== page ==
The Tahoma Activist

"Changing the Media, One Story at a Time"

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Tuesday, October 30, 2007

A heartfelt look at the costs of war

Dahr Jamail isn't your typical war correspondent. He didn't study journalism at an ivy-league school. He didn't come from a wealthy family or spend six years interning at the Washington Post. Dahr Jamail was an ordinary guy with an ordinary life who dropped everything to go to Iraq and tell the real story of what it's like to live in the middle of a violent occupation. Dahr Jamail is my hero.

[If you'd like to read an interview I did with him a year or so ago, check it out at my book website - www.americanpopulists.blogspot.com]


So who is this guy, who gave up a great life guiding climbing expeditions up Mt. McKinley to brave the bullets and car bombs of Baghdad and points "East, west, south and north somewhat"?*

Dahr was born in Texas to a conservative Republican family. His great-grandfather, a Lebanese Christian, emigrated to the US from Beirut in 1904. He was a volunteer mountain-rescue ranger in Alaska when the invasion of Iraq took place, and he was all alone when he made his way to Jordan to book passage into the heart of a clamoring warzone.

Dahr believed, as many progressive thinkers believe, that mankind is essentially good. That the people of Iraq, despite what we had been told about them, were largely not violent extremists bent on destroying the United States. He was sure that there was more to the story, and he wanted to see it for himself.

In Jordan, Dahr met James Longley, an independent filmmaker who gave him the name of a translator, a guy named Akeel, who was big enough to provide security as well as provide translation. After Akeel, he met Hussein, an energetic Iraqi with very little skills in English. Upon meeting them, Hussein shook their hands and boasted "I am driver!"

The drive was chaotic. Hussein drove very aggressively, responding to stop-and-go traffic by alternately stomping the gas and brake pedals. Three hours after reaching the border, they were in Iraq. Oddly, they didn't meet a single US soldier at the border, which seems strange, considering that so much of the insurgency has been described as "foreign fighters".

After this unexpectedly quiet trip into Iraq, Dahr's journey became as intense as you might have imagined. Bombs went off near his hotel. Innocent Iraqis were fired on by US soldiers. Earlier in the year, a US tank had shelled the Palestine Hotel, killing two journalists. Dahr continues:


"On that same day, the Al-Jazeera office and Abu Dubai television bureau had been attacked by U.S. forces, killing Al-Jazeera correspondent Tareq Ayoub. The tone had been set from the beginning by the invaders: Iraq was no place for independent journalists who opted not to "embed" with the U.S. military."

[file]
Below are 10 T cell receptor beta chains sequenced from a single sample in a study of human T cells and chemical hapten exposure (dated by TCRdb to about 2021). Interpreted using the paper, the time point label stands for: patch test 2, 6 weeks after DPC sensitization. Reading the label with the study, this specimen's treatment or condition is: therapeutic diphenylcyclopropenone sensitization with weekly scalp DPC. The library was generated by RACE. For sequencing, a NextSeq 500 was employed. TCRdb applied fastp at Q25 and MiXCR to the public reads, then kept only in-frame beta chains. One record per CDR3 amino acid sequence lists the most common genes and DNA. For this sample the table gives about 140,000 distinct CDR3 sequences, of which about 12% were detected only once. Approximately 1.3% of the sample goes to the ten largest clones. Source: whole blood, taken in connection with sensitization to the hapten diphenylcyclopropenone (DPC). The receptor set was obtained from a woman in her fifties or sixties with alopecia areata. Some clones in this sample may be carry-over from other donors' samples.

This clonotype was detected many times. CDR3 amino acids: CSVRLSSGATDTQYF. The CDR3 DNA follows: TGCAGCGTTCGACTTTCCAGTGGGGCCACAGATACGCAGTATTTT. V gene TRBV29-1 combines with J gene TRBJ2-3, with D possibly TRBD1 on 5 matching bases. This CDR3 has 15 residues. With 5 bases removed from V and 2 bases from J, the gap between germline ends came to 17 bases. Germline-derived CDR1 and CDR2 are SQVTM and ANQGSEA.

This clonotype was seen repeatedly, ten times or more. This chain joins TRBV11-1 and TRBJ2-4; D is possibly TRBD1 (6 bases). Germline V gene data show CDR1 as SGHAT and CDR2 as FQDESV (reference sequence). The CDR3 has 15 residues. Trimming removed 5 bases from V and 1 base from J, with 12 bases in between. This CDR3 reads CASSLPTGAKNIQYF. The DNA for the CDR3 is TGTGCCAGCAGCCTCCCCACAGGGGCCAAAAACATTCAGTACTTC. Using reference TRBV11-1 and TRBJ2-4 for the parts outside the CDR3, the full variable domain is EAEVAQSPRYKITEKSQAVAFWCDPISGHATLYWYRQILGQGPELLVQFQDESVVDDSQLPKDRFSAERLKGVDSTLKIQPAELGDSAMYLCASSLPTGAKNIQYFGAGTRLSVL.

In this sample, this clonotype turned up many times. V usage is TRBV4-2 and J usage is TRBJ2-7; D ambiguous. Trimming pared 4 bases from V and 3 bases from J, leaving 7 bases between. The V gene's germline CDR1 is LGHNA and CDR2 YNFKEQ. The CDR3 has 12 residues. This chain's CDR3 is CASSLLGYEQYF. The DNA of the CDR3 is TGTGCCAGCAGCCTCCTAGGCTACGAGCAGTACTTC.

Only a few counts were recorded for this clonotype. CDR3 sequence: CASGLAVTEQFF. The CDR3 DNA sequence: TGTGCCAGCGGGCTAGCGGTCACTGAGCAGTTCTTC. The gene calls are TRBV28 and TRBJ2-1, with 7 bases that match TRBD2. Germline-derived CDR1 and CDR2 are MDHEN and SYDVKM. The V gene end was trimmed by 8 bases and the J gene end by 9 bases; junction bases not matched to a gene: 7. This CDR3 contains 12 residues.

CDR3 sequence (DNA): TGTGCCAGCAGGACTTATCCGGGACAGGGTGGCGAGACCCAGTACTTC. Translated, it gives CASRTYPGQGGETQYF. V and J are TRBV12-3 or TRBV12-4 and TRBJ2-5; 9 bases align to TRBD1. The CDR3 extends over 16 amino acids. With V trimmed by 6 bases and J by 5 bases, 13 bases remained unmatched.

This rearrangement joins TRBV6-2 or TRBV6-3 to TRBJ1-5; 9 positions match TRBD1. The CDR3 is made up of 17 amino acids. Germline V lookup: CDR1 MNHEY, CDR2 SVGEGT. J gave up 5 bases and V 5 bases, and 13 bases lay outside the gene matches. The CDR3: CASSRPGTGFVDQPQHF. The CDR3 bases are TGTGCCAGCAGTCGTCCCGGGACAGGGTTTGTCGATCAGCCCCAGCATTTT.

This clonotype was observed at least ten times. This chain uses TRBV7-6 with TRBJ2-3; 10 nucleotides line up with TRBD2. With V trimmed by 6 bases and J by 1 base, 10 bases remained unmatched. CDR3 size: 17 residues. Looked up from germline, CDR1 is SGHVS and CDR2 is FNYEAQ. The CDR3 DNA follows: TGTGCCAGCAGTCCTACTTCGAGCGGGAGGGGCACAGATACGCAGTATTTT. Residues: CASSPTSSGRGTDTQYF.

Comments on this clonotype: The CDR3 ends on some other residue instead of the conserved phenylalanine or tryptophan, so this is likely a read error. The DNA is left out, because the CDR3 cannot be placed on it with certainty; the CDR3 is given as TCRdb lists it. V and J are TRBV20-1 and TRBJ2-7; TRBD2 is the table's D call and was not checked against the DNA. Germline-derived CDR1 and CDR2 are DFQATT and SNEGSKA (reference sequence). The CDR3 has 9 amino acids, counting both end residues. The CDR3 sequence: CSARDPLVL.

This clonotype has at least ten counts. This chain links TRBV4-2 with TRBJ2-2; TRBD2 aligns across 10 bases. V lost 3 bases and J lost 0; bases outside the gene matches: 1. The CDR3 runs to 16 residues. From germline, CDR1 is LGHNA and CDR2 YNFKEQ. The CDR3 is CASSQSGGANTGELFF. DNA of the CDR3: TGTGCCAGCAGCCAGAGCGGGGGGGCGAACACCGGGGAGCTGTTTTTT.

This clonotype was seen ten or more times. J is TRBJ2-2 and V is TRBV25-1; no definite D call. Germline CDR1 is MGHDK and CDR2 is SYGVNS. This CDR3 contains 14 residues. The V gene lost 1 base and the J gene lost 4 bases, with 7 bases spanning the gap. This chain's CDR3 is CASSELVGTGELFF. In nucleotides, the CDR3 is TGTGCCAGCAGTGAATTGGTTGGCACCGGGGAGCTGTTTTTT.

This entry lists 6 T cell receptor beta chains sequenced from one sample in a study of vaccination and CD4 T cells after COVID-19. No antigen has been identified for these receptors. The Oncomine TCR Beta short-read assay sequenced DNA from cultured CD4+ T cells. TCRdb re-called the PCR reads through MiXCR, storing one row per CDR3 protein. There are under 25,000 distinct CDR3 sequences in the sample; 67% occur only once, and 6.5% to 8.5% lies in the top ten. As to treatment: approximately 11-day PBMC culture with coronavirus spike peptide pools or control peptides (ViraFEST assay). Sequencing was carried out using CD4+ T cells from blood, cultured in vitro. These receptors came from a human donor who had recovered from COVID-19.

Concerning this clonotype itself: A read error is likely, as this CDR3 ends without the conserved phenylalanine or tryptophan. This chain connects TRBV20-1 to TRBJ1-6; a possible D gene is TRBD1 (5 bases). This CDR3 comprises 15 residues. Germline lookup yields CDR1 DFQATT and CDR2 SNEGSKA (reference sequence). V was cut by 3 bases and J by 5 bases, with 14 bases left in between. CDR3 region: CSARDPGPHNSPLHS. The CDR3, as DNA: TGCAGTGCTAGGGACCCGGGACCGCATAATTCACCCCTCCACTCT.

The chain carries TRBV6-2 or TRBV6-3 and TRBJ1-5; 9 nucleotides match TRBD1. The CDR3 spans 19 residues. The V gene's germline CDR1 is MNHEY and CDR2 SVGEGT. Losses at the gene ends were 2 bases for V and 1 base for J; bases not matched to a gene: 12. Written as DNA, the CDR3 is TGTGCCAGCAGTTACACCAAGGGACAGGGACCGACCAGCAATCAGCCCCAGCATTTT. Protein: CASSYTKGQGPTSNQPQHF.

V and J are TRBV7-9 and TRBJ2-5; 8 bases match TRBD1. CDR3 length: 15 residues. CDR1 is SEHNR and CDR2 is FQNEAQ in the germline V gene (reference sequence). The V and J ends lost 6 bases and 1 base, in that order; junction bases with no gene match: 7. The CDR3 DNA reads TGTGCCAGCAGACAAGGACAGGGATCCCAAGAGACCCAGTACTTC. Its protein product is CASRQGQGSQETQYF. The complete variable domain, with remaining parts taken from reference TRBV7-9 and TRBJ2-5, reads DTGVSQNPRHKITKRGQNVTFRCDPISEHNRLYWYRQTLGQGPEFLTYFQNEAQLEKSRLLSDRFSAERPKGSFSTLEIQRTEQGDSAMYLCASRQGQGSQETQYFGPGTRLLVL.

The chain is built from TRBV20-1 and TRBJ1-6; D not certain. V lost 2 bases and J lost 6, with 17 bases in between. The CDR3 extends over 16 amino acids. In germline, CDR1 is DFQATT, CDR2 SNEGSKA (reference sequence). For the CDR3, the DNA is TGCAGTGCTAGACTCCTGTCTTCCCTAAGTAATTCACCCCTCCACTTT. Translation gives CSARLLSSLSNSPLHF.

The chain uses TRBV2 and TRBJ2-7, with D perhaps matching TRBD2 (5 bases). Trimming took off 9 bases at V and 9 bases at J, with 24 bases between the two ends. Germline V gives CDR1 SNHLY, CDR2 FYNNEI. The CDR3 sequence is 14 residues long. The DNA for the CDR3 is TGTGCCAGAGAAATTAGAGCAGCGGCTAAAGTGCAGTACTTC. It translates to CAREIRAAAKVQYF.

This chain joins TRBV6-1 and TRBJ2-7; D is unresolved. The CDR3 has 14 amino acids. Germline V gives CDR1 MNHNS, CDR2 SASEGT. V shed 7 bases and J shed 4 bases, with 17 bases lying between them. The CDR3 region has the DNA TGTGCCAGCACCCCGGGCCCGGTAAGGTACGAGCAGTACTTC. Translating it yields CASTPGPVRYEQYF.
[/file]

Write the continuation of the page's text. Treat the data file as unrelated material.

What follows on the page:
The warzone in Iraq had become one of the most dangerous places in the world for an independent journalist. In 2003, according to the Committee to Protect Journalists (CPJ), 19 journalists had been killed in Iraq, 14 during the war, 5 in the aftermath and 2 missing and presumed dead. This was the world that Dahr Jamail had stumbled into, armed only with a digital camera, a laptop, a little money and a mission to expose the daily torment of civilian life in occupied Iraq.

Dahr's trips to Iraq, totalling eight months of time in country, are detailed extensively in his first book, "Beyond the Green Zone: Dispatches from an Unembedded Journalist in Iraq". Just by reading the blurbs in the first two pages you can tell that Dahr is a very well respected journalist. When Howard Zinn calls you a "superb journalist", you must be doing something right. Dahr does a tremendous job detailing precisely how it feels to live in a country where nothing is as it should be, where car bombs are a daily occurence, where children are born with malformed limbs from contaminant exposure and even then they are a blessing, where Iraqis slog ever onward with only the holy Arabic words "Inshallah" (God willing) on their lips for comfort. It is this world that Dahr shows us through his work, and it is a world that we desperately need to see. As American citizens, we are in many ways directly responsible for the horrors of this occupation. Though we may not have murdered the Iraqis' political leaders or outlawed their labor unions, most of us have sat idly by while their once-proud nation burns, and the suffering of their people inevitably results.

Dahr has been honored by Project Censored for his work describing the siege of Fallujah and his efforts to expose the military's killing of journalists in Iraq. He has consistently produced top-quality reports for several different news outlets, seeking to share the daily experience of Iraqi civilians with the American people. He has produced an outstanding work of journalism in this book, but it is in the simple human stories that he tells where his work really takes hold. He has a gift for capturing the most painful essence of a situation, and delivering it in words that impart a sense of deep understanding and a feeling for his subject.